We live in an era where being a tech titan makes you a household name. They’re not only awarded with unimaginable wealth, but also fame and celebrity.
But for every Jobs, Zuckerberg, and Altman, we have Wozniak, Saverin, and Sutskever. The people whose life’s work isn’t rooted in marketing, but progress. The search for something new and the development of trailblazing technologies. The people who achieve greatness through what they create, instead of who they are.
Today, I’ll tell you the story of Alex Krizhevsky. You may not know him but trust me when I say this: he’s one of the most important figures in technology.
A Quiet Life: Alex’s Early Years
I’ve done extensive research. I looked everywhere. From what I can tell, there’s only one thing we know about Alex Krizhevsky’s early life:
He was born in Ukraine but raised in Canada.
After that, absolute silence. The second earliest information we have about him is that, in his undergraduate years, he was already being mentored by Geoffrey Hinton: one of the most respected minds in deep learning and now a thought leader in AI ethics. Keep that name in mind, because he’s a central figure in Alex’s story.
I will say this about him though: the fact that we know so little of his early years is indicative of the life he ended up living. Unlike his peers, who we’ll get to in a minute, all Krizhevsky wants is to contribute and influence the next few years of machine learning.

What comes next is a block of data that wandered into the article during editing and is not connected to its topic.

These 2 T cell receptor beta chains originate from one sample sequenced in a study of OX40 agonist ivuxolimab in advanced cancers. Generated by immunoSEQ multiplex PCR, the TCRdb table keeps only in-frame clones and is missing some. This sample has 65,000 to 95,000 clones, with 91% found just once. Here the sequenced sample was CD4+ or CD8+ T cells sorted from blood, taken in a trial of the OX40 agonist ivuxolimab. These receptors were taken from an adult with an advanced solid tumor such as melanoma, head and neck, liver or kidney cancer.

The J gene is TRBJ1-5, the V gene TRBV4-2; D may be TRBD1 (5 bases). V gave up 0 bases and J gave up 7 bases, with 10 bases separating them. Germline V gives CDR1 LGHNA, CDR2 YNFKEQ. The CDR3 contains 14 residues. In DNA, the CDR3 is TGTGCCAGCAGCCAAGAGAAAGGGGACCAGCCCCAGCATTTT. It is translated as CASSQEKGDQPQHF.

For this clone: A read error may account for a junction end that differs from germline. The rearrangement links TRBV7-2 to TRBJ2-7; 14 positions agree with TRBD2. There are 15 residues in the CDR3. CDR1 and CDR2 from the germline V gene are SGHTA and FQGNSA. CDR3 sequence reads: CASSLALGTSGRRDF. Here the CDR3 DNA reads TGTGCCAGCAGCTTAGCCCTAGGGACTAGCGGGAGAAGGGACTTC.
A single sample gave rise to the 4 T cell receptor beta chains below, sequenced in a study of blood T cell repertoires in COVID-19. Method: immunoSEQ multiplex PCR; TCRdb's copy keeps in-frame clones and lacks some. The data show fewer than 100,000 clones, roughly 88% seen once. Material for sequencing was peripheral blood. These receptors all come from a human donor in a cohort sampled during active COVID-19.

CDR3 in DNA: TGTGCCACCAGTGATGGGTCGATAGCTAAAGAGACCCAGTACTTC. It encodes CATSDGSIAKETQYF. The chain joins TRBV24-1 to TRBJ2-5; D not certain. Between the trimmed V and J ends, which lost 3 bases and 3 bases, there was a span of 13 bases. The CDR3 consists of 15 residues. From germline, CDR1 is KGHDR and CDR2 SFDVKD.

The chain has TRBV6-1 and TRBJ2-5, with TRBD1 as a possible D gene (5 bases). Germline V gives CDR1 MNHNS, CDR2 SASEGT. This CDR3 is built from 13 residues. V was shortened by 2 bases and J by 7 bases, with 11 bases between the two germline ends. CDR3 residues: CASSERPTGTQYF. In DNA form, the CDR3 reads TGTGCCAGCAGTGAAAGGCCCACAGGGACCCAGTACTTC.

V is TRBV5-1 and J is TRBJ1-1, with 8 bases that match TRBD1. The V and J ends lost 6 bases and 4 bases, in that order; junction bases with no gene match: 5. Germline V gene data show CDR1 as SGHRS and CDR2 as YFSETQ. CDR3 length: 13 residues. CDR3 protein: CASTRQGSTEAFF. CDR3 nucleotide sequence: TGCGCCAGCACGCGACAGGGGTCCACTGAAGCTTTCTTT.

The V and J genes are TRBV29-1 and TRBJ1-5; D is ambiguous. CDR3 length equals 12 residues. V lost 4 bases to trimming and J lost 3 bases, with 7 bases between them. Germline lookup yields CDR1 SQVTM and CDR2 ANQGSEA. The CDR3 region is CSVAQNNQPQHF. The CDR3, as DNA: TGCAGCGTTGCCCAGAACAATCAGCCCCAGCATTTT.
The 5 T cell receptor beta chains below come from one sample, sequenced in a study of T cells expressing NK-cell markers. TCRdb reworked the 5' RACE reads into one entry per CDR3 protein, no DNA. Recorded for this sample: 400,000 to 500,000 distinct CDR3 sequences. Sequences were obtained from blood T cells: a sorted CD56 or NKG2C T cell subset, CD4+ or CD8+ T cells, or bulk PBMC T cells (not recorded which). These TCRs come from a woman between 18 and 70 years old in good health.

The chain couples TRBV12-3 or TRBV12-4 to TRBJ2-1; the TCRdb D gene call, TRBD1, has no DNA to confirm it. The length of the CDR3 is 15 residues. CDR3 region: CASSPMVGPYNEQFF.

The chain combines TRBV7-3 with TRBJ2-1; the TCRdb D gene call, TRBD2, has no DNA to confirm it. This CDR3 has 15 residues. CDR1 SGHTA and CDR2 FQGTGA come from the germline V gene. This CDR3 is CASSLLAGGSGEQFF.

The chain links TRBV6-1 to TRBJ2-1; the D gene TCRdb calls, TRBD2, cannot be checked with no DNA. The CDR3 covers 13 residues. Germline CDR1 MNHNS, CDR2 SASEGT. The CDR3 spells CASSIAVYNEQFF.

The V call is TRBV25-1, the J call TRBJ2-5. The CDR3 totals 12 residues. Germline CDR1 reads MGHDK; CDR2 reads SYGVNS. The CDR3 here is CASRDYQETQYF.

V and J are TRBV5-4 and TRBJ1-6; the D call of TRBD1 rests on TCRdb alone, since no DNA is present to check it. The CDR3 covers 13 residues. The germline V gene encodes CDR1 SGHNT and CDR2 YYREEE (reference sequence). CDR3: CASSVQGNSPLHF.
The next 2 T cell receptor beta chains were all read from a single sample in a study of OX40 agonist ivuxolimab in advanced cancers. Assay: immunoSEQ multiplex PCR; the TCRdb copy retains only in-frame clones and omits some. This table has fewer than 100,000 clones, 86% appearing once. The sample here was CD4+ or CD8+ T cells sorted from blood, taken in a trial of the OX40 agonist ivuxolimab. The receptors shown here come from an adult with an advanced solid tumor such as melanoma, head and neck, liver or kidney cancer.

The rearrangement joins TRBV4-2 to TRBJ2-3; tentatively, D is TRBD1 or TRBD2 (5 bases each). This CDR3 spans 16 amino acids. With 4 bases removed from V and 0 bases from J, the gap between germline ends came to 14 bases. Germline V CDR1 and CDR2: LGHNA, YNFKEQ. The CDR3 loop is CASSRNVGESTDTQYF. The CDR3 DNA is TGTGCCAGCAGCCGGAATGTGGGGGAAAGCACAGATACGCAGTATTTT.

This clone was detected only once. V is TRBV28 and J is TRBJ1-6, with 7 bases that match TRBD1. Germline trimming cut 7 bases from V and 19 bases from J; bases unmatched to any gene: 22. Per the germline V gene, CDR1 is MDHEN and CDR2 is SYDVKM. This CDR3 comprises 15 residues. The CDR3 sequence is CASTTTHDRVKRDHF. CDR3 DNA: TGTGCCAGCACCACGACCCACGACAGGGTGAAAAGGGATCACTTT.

And that he most certainly did.
Changing Deep Learning Forever: The Development of AlexNet
I can count on one hand the important milestones in the field of deep learning. Off the top of my head, we have Weizenbaum’s ELIZA chatbot; Rumelhart, Hinton, and Williams’ backpropagation, and Vaswani’s Attention Is All You Need.
When it comes to the applications of deep learning in computer vision, I’d argue that the most significant milestone of the past decade came from Krizhevsky, Hinton, and some guy called Ilya Sutskever. This is now known as AlexNet, which can recognize and analyze intricate patterns within large image datasets.
This technology may seem commonplace now, but it’s only so because of AlexNet.
But, where did it actually come from? Who had the idea first? And, most importantly, why was it made in the first place?
Where Did AlexNet Come From?
In 2010, Geoffrey Hinton introduced Alex to one of his other mentees: Sutskever. If you don’t know who that is, you really should. He’s the brains behind OpenAI, the company that made ChatGPT and DALL-E. Together, the trio made the decision to enter the ImageNet competition: an annual competition attended by the best minds in AI to test the accuracy of their systems in identifying objects without errors.
Krizhevsky’s algorithm hinges on a discovery made by Hinton himself a few years back, which was a machine that runs on GPUs rather than CPUs. From there, he figured out that he could significantly increase the processing speed of Hinton’s machine if he layered neural networks on top of each other.
The result was a success, but ImageNet wasn’t on Alex’s mind until Sutskever had an epiphany: the best use-case of the improved machine is by entering the ImageNet competition.
So, they registered. They set up. They waited. And they won — quite handily, in fact.